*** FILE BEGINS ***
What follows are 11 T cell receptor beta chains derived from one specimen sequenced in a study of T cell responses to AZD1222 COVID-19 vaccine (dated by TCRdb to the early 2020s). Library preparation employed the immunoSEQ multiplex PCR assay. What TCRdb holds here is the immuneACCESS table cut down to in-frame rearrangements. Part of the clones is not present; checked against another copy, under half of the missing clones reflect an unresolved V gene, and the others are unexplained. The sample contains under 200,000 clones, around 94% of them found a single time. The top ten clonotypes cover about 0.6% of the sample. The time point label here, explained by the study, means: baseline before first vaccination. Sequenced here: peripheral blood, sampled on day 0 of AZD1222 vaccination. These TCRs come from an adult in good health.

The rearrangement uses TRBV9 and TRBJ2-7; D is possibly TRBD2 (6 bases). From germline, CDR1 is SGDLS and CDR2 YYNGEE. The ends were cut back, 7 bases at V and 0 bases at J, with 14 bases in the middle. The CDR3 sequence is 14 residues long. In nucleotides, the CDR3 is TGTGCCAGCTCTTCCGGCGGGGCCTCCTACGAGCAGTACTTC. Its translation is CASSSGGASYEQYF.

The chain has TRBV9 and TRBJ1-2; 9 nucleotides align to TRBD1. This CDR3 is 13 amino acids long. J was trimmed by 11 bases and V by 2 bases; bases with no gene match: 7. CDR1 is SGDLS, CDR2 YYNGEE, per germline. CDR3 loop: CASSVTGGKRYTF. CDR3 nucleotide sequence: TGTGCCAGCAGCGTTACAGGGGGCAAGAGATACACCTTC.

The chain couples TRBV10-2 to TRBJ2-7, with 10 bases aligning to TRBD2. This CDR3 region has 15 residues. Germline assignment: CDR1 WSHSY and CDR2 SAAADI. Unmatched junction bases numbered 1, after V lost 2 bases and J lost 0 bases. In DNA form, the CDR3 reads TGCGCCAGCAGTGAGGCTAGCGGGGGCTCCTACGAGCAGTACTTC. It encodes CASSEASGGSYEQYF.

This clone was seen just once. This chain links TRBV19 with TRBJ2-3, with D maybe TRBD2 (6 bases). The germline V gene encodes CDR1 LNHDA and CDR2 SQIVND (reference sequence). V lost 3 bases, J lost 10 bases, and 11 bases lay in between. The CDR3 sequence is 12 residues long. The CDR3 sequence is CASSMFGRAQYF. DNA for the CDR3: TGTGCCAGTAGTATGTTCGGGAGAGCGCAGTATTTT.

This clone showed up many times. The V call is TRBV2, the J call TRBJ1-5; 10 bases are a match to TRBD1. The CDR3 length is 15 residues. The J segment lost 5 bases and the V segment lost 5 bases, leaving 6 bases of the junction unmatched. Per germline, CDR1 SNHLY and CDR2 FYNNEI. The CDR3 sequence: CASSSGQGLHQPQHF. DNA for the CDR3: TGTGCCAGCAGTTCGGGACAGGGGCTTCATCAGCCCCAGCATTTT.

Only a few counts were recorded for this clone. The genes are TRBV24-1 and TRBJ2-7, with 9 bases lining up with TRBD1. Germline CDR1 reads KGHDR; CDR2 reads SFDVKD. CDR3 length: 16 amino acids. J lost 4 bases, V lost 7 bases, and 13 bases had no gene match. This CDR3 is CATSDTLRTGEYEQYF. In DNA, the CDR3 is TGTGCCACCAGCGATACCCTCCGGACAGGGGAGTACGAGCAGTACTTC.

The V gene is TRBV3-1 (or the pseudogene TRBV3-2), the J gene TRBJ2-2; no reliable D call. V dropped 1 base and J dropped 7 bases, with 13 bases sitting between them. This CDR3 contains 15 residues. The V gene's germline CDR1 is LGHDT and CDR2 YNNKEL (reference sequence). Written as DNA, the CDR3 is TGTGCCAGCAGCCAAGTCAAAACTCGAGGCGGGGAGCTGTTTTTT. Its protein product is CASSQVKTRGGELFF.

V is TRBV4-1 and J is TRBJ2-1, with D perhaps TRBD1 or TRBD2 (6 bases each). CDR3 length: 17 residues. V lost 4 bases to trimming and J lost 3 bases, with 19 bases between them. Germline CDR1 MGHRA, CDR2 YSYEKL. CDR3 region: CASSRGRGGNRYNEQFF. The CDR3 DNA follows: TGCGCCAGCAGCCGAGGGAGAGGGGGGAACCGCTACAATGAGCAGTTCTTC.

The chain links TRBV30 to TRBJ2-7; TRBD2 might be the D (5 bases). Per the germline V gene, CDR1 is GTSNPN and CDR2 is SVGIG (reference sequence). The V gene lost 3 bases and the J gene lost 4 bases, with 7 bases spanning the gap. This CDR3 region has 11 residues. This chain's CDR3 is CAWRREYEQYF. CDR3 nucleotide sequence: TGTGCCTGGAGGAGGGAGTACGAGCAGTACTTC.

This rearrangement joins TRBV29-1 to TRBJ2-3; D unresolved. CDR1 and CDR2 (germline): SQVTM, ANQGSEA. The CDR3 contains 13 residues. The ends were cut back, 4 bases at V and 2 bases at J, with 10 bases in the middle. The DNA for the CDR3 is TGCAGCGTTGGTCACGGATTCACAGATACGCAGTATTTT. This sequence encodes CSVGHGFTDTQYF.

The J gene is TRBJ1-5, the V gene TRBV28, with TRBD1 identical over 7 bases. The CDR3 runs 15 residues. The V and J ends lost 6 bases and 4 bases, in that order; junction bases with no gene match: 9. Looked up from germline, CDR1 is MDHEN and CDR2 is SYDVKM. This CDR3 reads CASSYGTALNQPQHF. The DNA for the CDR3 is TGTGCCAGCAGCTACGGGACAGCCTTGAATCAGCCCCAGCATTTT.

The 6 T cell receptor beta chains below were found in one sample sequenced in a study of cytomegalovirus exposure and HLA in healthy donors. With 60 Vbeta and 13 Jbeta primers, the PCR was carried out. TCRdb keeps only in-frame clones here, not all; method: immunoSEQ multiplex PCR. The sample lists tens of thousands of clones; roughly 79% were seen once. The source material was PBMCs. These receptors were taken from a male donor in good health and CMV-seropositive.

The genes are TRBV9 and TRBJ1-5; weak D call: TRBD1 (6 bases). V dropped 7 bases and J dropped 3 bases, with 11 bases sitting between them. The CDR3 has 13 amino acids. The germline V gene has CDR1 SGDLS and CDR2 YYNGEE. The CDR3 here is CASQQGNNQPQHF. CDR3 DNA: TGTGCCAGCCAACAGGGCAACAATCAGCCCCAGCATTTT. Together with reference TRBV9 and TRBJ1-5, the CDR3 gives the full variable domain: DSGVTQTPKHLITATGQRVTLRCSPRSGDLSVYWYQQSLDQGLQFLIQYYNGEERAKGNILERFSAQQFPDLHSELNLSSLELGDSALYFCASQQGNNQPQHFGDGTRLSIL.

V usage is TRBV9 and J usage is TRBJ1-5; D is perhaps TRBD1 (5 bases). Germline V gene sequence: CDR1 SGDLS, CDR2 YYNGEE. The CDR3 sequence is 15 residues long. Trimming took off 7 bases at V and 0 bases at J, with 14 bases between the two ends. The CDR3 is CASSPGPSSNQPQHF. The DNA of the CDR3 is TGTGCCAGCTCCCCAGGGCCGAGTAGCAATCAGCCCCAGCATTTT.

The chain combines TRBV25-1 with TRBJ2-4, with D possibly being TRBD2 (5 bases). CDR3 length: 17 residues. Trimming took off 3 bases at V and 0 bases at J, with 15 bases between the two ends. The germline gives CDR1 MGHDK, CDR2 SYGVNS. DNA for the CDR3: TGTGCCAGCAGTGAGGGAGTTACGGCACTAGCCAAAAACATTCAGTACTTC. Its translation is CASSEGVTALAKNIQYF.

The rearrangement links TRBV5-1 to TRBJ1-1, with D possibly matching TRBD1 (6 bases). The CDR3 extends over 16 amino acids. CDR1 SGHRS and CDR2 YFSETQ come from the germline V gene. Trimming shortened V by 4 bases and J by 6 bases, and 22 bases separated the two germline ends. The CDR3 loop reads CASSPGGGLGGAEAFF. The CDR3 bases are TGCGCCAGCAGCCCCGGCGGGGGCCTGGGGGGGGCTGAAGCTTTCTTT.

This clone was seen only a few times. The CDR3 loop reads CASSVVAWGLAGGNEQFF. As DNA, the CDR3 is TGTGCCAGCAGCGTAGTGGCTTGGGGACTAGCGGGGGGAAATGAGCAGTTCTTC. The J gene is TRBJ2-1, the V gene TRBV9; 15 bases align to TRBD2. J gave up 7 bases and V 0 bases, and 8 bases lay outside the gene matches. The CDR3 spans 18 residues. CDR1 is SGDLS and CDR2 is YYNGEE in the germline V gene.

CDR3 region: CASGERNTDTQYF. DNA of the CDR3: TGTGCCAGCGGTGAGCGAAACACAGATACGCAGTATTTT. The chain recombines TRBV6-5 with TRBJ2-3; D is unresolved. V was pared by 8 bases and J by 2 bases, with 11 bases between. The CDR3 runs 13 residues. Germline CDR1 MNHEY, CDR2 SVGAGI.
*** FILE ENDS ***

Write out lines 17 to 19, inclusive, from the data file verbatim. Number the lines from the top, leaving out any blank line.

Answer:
The rearrangement links TRBV5-1 to TRBJ1-1, with D possibly matching TRBD1 (6 bases). The CDR3 extends over 16 amino acids. CDR1 SGHRS and CDR2 YFSETQ come from the germline V gene. Trimming shortened V by 4 bases and J by 6 bases, and 22 bases separated the two germline ends. The CDR3 loop reads CASSPGGGLGGAEAFF. The CDR3 bases are TGCGCCAGCAGCCCCGGCGGGGGCCTGGGGGGGGCTGAAGCTTTCTTT.

This clone was seen only a few times. The CDR3 loop reads CASSVVAWGLAGGNEQFF. As DNA, the CDR3 is TGTGCCAGCAGCGTAGTGGCTTGGGGACTAGCGGGGGGAAATGAGCAGTTCTTC. The J gene is TRBJ2-1, the V gene TRBV9; 15 bases align to TRBD2. J gave up 7 bases and V 0 bases, and 8 bases lay outside the gene matches. The CDR3 spans 18 residues. CDR1 is SGDLS and CDR2 is YYNGEE in the germline V gene.

CDR3 region: CASGERNTDTQYF. DNA of the CDR3: TGTGCCAGCGGTGAGCGAAACACAGATACGCAGTATTTT. The chain recombines TRBV6-5 with TRBJ2-3; D is unresolved. V was pared by 8 bases and J by 2 bases, with 11 bases between. The CDR3 runs 13 residues. Germline CDR1 MNHEY, CDR2 SVGAGI.